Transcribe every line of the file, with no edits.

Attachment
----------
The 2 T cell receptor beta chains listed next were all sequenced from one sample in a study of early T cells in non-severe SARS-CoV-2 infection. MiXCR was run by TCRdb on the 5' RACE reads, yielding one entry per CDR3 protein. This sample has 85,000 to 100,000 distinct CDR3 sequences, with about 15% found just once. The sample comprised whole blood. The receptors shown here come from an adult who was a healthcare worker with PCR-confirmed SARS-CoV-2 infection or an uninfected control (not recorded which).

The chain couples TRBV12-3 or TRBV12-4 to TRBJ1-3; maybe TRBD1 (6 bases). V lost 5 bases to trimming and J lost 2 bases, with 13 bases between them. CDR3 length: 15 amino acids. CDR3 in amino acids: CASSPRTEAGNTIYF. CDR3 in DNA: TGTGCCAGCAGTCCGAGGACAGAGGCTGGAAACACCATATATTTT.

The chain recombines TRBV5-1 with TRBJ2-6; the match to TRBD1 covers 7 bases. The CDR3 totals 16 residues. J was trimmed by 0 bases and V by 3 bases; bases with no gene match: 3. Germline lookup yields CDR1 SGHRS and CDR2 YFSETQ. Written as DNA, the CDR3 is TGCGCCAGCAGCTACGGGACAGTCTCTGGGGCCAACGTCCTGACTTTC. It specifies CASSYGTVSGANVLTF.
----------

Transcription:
The 2 T cell receptor beta chains listed next were all sequenced from one sample in a study of early T cells in non-severe SARS-CoV-2 infection. MiXCR was run by TCRdb on the 5' RACE reads, yielding one entry per CDR3 protein. This sample has 85,000 to 100,000 distinct CDR3 sequences, with about 15% found just once. The sample comprised whole blood. The receptors shown here come from an adult who was a healthcare worker with PCR-confirmed SARS-CoV-2 infection or an uninfected control (not recorded which).

The chain couples TRBV12-3 or TRBV12-4 to TRBJ1-3; maybe TRBD1 (6 bases). V lost 5 bases to trimming and J lost 2 bases, with 13 bases between them. CDR3 length: 15 amino acids. CDR3 in amino acids: CASSPRTEAGNTIYF. CDR3 in DNA: TGTGCCAGCAGTCCGAGGACAGAGGCTGGAAACACCATATATTTT.

The chain recombines TRBV5-1 with TRBJ2-6; the match to TRBD1 covers 7 bases. The CDR3 totals 16 residues. J was trimmed by 0 bases and V by 3 bases; bases with no gene match: 3. Germline lookup yields CDR1 SGHRS and CDR2 YFSETQ. Written as DNA, the CDR3 is TGCGCCAGCAGCTACGGGACAGTCTCTGGGGCCAACGTCCTGACTTTC. It specifies CASSYGTVSGANVLTF.